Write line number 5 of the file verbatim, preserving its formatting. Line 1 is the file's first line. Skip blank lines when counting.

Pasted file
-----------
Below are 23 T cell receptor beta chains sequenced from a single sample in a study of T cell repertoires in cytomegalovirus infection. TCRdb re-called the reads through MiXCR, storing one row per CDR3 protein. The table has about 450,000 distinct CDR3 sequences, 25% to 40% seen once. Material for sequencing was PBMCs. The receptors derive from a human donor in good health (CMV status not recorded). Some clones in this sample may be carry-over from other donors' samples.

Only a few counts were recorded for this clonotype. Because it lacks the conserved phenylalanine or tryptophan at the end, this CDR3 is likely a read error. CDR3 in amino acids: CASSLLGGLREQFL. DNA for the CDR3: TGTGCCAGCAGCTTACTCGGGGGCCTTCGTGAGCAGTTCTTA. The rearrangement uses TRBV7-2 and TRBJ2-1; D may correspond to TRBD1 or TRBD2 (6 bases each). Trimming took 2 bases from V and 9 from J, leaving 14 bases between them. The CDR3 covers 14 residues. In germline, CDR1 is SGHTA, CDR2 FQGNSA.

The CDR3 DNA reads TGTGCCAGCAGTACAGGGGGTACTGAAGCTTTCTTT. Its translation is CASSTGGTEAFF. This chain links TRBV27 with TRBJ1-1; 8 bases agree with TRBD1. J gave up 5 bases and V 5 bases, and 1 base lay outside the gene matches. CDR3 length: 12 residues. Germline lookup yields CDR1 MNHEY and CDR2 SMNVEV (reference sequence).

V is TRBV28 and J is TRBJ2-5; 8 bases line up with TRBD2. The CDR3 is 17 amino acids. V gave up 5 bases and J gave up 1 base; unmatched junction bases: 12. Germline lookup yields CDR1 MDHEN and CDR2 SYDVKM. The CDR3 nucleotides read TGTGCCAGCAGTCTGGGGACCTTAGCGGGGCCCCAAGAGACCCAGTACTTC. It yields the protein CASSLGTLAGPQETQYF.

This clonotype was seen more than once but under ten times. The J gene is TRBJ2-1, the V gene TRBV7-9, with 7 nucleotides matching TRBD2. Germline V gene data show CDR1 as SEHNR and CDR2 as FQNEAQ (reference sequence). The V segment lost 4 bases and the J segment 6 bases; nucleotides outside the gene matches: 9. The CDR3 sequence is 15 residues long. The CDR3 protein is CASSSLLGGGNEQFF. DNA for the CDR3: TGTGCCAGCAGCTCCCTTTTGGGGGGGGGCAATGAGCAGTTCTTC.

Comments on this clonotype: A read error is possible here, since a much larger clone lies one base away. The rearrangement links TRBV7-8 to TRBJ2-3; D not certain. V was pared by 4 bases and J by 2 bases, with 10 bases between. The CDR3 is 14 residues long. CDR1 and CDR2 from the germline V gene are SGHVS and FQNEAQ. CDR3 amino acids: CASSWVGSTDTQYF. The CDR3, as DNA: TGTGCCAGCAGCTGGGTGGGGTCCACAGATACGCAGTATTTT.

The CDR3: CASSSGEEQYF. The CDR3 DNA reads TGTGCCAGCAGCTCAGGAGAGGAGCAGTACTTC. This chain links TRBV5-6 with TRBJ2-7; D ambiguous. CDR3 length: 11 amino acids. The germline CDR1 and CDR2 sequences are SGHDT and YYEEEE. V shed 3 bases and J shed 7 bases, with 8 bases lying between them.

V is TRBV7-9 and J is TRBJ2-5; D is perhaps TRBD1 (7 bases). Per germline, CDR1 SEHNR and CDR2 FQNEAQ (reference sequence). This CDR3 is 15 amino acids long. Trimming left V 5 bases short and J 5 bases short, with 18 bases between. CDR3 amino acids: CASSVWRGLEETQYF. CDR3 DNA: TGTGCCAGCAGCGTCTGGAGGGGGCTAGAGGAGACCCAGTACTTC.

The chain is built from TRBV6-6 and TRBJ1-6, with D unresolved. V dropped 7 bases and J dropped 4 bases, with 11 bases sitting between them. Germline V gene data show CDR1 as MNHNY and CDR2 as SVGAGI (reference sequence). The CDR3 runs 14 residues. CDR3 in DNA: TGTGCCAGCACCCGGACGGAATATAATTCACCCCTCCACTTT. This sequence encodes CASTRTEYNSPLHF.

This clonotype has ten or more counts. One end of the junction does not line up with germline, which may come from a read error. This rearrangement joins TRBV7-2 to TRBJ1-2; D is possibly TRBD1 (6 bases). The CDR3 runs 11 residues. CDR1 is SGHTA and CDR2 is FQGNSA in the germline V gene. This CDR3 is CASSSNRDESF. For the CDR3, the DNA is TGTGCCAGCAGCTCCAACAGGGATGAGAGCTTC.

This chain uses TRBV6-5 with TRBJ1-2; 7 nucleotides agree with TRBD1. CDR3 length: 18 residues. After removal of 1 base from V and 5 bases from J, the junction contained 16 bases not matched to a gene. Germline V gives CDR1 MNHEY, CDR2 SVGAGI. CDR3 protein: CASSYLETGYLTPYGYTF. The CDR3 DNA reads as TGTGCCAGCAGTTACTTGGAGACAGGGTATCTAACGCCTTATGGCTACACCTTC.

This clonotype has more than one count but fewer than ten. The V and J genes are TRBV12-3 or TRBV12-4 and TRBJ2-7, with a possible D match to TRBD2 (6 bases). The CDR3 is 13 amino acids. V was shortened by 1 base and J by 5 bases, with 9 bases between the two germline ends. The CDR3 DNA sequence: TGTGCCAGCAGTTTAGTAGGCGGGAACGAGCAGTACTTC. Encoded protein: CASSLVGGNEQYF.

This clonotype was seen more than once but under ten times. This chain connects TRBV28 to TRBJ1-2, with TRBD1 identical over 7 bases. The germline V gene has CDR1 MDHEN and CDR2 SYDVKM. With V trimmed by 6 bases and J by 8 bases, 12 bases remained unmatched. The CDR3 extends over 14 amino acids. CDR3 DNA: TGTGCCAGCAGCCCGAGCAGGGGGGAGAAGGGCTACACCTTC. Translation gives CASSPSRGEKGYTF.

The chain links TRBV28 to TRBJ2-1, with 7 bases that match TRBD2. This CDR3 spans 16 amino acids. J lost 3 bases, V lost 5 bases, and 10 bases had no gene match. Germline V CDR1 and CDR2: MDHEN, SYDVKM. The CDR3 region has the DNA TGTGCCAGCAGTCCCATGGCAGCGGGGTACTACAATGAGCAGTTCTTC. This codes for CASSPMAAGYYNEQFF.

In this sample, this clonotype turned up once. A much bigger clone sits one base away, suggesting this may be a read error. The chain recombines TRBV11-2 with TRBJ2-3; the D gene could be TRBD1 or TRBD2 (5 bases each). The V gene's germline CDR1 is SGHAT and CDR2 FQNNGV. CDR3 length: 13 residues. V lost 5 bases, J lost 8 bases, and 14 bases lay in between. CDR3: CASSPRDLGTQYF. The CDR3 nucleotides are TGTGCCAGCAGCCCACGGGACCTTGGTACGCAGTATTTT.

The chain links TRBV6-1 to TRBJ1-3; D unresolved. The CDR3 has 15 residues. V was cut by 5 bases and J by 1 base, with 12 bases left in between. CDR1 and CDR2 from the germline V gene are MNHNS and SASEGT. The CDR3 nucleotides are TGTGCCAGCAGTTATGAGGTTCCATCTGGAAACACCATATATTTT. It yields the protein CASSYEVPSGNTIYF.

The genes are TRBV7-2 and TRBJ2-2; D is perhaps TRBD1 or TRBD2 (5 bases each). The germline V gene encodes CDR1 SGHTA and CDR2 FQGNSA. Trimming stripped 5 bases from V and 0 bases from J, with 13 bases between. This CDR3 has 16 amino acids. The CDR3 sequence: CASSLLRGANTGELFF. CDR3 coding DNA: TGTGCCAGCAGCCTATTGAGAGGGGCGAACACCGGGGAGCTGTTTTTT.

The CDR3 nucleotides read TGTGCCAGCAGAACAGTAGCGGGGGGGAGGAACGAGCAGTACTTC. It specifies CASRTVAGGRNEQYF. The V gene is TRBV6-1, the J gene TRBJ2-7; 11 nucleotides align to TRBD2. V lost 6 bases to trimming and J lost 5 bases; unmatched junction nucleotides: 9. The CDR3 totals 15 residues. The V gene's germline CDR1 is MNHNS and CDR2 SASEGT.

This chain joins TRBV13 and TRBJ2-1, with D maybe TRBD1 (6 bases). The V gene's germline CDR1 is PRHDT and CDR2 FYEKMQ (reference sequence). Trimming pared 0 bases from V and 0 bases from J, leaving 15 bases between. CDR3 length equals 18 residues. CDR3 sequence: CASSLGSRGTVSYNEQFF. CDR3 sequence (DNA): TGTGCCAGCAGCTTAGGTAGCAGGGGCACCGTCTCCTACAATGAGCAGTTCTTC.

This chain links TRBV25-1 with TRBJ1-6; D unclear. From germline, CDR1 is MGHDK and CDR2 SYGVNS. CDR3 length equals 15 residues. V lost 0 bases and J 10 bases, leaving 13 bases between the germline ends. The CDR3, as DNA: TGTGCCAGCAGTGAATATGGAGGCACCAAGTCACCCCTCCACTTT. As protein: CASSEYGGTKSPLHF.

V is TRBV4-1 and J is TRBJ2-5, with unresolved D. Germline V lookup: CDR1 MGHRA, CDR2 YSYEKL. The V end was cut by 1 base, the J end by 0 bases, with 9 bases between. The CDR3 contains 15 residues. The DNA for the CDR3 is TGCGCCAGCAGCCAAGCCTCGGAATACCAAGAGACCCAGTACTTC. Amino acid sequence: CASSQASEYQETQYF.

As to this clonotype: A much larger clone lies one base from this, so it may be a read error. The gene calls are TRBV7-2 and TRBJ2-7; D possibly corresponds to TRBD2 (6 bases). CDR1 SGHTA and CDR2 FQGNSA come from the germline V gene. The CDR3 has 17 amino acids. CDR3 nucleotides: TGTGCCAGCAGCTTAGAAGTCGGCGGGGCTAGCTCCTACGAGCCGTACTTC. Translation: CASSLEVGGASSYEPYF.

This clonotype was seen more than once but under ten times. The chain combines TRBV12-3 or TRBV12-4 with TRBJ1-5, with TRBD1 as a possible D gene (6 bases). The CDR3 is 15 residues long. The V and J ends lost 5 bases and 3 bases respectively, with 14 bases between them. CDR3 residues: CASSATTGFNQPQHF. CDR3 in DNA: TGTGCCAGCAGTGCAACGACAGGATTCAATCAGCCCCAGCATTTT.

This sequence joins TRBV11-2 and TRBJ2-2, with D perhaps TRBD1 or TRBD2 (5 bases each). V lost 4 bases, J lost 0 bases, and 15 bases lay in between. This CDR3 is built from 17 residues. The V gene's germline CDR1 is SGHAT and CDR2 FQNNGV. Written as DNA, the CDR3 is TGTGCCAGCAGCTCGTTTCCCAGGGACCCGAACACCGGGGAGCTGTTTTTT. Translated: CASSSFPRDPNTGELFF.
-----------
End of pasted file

This clonotype was seen more than once but under ten times. The J gene is TRBJ2-1, the V gene TRBV7-9, with 7 nucleotides matching TRBD2. Germline V gene data show CDR1 as SEHNR and CDR2 as FQNEAQ (reference sequence). The V segment lost 4 bases and the J segment 6 bases; nucleotides outside the gene matches: 9. The CDR3 sequence is 15 residues long. The CDR3 protein is CASSSLLGGGNEQFF. DNA for the CDR3: TGTGCCAGCAGCTCCCTTTTGGGGGGGGGCAATGAGCAGTTCTTC.